5. Jiaquan Xu, M.D.; Kenneth D. Kochanek, M.A.; Sherry L. Murphy, B.S.;

Betzaida Tejada-Vera, B.S.; CDC—Division of Vital Statistics. Deaths: Final Data for 2007. National Vital Statistics Reports. Vol. 58, No. 19. Pg 13-14.May 2010. www.cdc.gov/NCHS/data/nvsr/nvsr58/nvsr58_19.pdf. Accessed 09/01/10.

6. American Heart Association. http://americanheart.org/presenter.jhtml?identifier=4478. Accessed 08/17/10.

7. Chang-Claude J, Frentzel-Beyme R, Eilber U. Mortality patterns of German vegetarians after 11 years of follow-up. Epidemiology 1992;3:395-401

Phillips RL. Role of lifestyle and dietary habits in risk of cancer among Seventh-Day Adventists. Cancer Res (Suppl) 1975;35:3513-22.

8. Campbell, TC, Chen J. Diet and chronic degenerative diseases: Perspectives from China. Am J Clin Nutr 1994;59:1153S–61S.

Esselstyn CB Jr, Ellis SG, Medendorp SV, Crowe TD. A strategy to arrest and reverse coronary artery disease: a 5-year longitudinal study of a single physician’s practice. J Fam Pract. 1995;41:560-8.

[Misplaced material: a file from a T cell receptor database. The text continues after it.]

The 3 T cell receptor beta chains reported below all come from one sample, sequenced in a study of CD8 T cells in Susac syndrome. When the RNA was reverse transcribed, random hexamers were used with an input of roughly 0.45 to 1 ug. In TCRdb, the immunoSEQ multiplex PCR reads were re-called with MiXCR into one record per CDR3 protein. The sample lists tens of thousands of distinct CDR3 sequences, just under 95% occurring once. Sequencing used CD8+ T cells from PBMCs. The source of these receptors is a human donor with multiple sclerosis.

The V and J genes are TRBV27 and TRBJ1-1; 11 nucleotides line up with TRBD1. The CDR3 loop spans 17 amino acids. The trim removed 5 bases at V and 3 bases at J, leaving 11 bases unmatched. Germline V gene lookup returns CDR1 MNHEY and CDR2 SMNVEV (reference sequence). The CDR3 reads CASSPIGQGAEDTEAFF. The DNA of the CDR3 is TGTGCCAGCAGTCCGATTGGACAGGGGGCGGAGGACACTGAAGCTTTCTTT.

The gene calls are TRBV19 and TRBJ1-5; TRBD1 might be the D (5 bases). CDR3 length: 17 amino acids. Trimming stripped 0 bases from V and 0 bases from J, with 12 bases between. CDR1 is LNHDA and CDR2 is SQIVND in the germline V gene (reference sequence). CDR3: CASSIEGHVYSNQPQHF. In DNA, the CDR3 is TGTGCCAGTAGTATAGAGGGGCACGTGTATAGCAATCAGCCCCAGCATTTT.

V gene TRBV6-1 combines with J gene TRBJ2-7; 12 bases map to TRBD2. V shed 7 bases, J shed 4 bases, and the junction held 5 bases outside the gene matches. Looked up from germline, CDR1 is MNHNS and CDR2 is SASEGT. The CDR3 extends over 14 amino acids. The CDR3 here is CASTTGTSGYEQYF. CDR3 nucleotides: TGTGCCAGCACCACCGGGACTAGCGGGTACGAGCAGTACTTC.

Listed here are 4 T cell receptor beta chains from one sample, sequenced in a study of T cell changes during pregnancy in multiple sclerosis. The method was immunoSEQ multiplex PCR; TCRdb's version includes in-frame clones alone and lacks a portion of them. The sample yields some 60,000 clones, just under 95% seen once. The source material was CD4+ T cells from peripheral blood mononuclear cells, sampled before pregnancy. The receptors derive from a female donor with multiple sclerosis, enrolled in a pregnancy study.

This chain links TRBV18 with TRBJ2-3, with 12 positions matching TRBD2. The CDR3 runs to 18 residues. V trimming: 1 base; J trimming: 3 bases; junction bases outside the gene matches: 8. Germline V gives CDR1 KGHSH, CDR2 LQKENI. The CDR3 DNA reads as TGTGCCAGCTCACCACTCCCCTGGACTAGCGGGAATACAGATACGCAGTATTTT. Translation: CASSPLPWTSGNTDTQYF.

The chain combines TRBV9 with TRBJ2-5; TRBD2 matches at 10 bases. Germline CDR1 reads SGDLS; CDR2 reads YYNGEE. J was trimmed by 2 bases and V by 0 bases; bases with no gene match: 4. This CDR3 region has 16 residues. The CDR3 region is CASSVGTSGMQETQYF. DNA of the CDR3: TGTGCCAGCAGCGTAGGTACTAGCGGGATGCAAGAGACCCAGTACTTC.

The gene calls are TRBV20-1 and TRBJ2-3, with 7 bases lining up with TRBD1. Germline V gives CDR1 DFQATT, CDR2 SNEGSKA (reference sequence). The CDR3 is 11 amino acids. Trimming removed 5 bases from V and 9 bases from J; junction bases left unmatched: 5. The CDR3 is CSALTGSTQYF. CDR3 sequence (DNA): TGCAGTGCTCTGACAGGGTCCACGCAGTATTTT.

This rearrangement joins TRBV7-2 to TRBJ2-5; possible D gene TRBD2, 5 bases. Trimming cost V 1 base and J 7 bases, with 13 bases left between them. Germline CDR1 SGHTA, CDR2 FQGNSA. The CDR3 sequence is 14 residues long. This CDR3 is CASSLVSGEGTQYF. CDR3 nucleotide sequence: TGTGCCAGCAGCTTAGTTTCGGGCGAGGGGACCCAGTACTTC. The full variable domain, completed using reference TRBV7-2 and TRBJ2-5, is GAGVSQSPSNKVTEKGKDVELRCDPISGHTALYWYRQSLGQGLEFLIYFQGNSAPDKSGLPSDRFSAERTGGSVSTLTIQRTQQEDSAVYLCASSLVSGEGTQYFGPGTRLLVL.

Salie F. Influence of vegetarian food on blood pressure. Med Klin 1930;26:929-31.

9. Fung T., ScD; van Dam R, PhD; Hankinson S, ScD; et al. Low-Carbohydrate Diets and All-Cause and Cause-Specific Mortality. Annals of Internal Medicine Abstract. September 7, 2010; vol. 153 no. 5 289-298. http://www.annals.org/content/153/5/289.abstract. Accessed 9/24/10.

10. Campbell, T. Colin, PhD, and Campbell II, Thomas M. The China Study. Dallas: BenBella Books. 2006.

11. Marc Fisher, Peter H. Levine, Bonnie H. Weiner, Ira S. Ockene, Brian F. Johnson, Mark H. Johnson, Anita M. Natale, Christine H. Vaudreuil, and James J. Hoogasian. The effect of vegetarian diets on plasma lipid and platelet levels. Archives of Internal Medicine 146.6 (1986).

12. FM Sacks and EH Kass. Low blood pressure in vegetarians: Effects of specific foods and nutrients. American Journal of Clinical Nutrition, Vol 48, 795-800. The American Society for Clinical Nutrition, Inc. 1988.

13. Barnard ND, Scialli AR, Bertron P, Hurlock D, Edmonds K, Talev L. Effectiveness of a low-fat vegetarian diet in altering serum lipids in healthy premenopausal women. Am J Cardiol. 2000;85:969-72.

Salie F. Influence of vegetarian food on blood pressure. Med Klin 1930;26:929-31.

Hegsted DM. Calcium and osteoporosis. J Nutr 1986;116:2316-9

Nicholson AS, Sklar M, Barnard ND, et al. Toward improved management of NIDDM: A randomized, controlled, pilot intervention using a low fat, vegetarian diet. Prev Med 1999;29:87-91.

Strip C, Overhand K, Christensen J, et al. Fish intake is positively associated with breast cancer incidence rate. J Nut 2003; 133(11):3664-3669. J Ural 2004 Apr; 171(4):1402-7.

Gellar E, Sans-Gallardo I, Van’s Veer P, et al. Mercury, fish oils, and the risk of myocardial infarction. N Eng J Med 2002; 347:1747-1754.